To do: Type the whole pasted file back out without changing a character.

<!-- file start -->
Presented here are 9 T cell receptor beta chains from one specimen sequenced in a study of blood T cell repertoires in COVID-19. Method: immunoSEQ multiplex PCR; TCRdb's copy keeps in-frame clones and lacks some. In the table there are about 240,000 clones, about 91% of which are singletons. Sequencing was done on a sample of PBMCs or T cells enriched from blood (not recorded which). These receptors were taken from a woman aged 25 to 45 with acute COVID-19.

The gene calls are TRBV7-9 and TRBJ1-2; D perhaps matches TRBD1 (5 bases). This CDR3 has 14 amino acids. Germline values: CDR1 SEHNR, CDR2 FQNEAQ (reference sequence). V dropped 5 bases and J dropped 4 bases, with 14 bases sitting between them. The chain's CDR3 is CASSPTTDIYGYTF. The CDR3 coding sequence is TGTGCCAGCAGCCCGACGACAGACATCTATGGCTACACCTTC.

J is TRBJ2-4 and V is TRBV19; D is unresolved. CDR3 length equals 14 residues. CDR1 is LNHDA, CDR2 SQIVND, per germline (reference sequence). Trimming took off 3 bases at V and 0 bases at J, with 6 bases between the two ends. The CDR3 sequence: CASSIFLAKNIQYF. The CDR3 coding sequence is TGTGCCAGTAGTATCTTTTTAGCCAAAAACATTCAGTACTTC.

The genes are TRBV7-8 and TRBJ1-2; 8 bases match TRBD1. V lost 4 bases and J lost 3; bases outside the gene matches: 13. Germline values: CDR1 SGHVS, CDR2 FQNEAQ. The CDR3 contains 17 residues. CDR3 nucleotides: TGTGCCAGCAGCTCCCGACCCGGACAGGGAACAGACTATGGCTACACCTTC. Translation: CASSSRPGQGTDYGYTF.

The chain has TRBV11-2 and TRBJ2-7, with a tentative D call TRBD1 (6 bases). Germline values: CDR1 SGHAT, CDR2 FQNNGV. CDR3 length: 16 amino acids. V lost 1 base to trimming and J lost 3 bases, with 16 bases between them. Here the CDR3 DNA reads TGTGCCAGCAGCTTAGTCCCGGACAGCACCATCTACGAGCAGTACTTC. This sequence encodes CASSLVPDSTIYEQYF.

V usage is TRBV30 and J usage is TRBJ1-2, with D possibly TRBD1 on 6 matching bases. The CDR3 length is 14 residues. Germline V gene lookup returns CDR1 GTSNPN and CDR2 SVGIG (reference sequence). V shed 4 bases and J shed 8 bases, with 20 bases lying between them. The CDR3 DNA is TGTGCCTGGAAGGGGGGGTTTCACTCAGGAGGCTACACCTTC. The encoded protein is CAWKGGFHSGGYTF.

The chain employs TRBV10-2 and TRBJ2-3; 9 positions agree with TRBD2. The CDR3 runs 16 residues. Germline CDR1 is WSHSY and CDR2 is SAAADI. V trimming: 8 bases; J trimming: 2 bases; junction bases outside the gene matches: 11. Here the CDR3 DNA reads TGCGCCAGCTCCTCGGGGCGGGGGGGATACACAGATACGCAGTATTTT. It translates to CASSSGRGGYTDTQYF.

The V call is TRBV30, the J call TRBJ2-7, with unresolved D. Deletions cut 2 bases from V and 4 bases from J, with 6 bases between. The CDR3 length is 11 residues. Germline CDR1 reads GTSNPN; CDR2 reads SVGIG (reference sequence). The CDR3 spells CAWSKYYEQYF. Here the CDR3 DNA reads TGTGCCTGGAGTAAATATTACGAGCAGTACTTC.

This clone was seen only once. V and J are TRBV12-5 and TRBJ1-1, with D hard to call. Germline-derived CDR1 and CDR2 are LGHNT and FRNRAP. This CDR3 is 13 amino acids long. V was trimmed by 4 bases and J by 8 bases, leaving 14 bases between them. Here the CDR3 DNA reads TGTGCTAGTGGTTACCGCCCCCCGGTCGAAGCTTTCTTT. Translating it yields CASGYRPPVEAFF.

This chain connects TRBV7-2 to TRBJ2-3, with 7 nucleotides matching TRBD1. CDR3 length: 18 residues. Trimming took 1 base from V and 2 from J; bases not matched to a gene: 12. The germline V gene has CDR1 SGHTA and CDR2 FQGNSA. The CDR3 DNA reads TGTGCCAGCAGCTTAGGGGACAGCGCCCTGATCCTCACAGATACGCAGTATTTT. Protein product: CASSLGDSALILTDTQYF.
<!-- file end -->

Presented here are 9 T cell receptor beta chains from one specimen sequenced in a study of blood T cell repertoires in COVID-19. Method: immunoSEQ multiplex PCR; TCRdb's copy keeps in-frame clones and lacks some. In the table there are about 240,000 clones, about 91% of which are singletons. Sequencing was done on a sample of PBMCs or T cells enriched from blood (not recorded which). These receptors were taken from a woman aged 25 to 45 with acute COVID-19.

The gene calls are TRBV7-9 and TRBJ1-2; D perhaps matches TRBD1 (5 bases). This CDR3 has 14 amino acids. Germline values: CDR1 SEHNR, CDR2 FQNEAQ (reference sequence). V dropped 5 bases and J dropped 4 bases, with 14 bases sitting between them. The chain's CDR3 is CASSPTTDIYGYTF. The CDR3 coding sequence is TGTGCCAGCAGCCCGACGACAGACATCTATGGCTACACCTTC.

J is TRBJ2-4 and V is TRBV19; D is unresolved. CDR3 length equals 14 residues. CDR1 is LNHDA, CDR2 SQIVND, per germline (reference sequence). Trimming took off 3 bases at V and 0 bases at J, with 6 bases between the two ends. The CDR3 sequence: CASSIFLAKNIQYF. The CDR3 coding sequence is TGTGCCAGTAGTATCTTTTTAGCCAAAAACATTCAGTACTTC.

The genes are TRBV7-8 and TRBJ1-2; 8 bases match TRBD1. V lost 4 bases and J lost 3; bases outside the gene matches: 13. Germline values: CDR1 SGHVS, CDR2 FQNEAQ. The CDR3 contains 17 residues. CDR3 nucleotides: TGTGCCAGCAGCTCCCGACCCGGACAGGGAACAGACTATGGCTACACCTTC. Translation: CASSSRPGQGTDYGYTF.

The chain has TRBV11-2 and TRBJ2-7, with a tentative D call TRBD1 (6 bases). Germline values: CDR1 SGHAT, CDR2 FQNNGV. CDR3 length: 16 amino acids. V lost 1 base to trimming and J lost 3 bases, with 16 bases between them. Here the CDR3 DNA reads TGTGCCAGCAGCTTAGTCCCGGACAGCACCATCTACGAGCAGTACTTC. This sequence encodes CASSLVPDSTIYEQYF.

V usage is TRBV30 and J usage is TRBJ1-2, with D possibly TRBD1 on 6 matching bases. The CDR3 length is 14 residues. Germline V gene lookup returns CDR1 GTSNPN and CDR2 SVGIG (reference sequence). V shed 4 bases and J shed 8 bases, with 20 bases lying between them. The CDR3 DNA is TGTGCCTGGAAGGGGGGGTTTCACTCAGGAGGCTACACCTTC. The encoded protein is CAWKGGFHSGGYTF.

The chain employs TRBV10-2 and TRBJ2-3; 9 positions agree with TRBD2. The CDR3 runs 16 residues. Germline CDR1 is WSHSY and CDR2 is SAAADI. V trimming: 8 bases; J trimming: 2 bases; junction bases outside the gene matches: 11. Here the CDR3 DNA reads TGCGCCAGCTCCTCGGGGCGGGGGGGATACACAGATACGCAGTATTTT. It translates to CASSSGRGGYTDTQYF.

The V call is TRBV30, the J call TRBJ2-7, with unresolved D. Deletions cut 2 bases from V and 4 bases from J, with 6 bases between. The CDR3 length is 11 residues. Germline CDR1 reads GTSNPN; CDR2 reads SVGIG (reference sequence). The CDR3 spells CAWSKYYEQYF. Here the CDR3 DNA reads TGTGCCTGGAGTAAATATTACGAGCAGTACTTC.

This clone was seen only once. V and J are TRBV12-5 and TRBJ1-1, with D hard to call. Germline-derived CDR1 and CDR2 are LGHNT and FRNRAP. This CDR3 is 13 amino acids long. V was trimmed by 4 bases and J by 8 bases, leaving 14 bases between them. Here the CDR3 DNA reads TGTGCTAGTGGTTACCGCCCCCCGGTCGAAGCTTTCTTT. Translating it yields CASGYRPPVEAFF.

This chain connects TRBV7-2 to TRBJ2-3, with 7 nucleotides matching TRBD1. CDR3 length: 18 residues. Trimming took 1 base from V and 2 from J; bases not matched to a gene: 12. The germline V gene has CDR1 SGHTA and CDR2 FQGNSA. The CDR3 DNA reads TGTGCCAGCAGCTTAGGGGACAGCGCCCTGATCCTCACAGATACGCAGTATTTT. Protein product: CASSLGDSALILTDTQYF.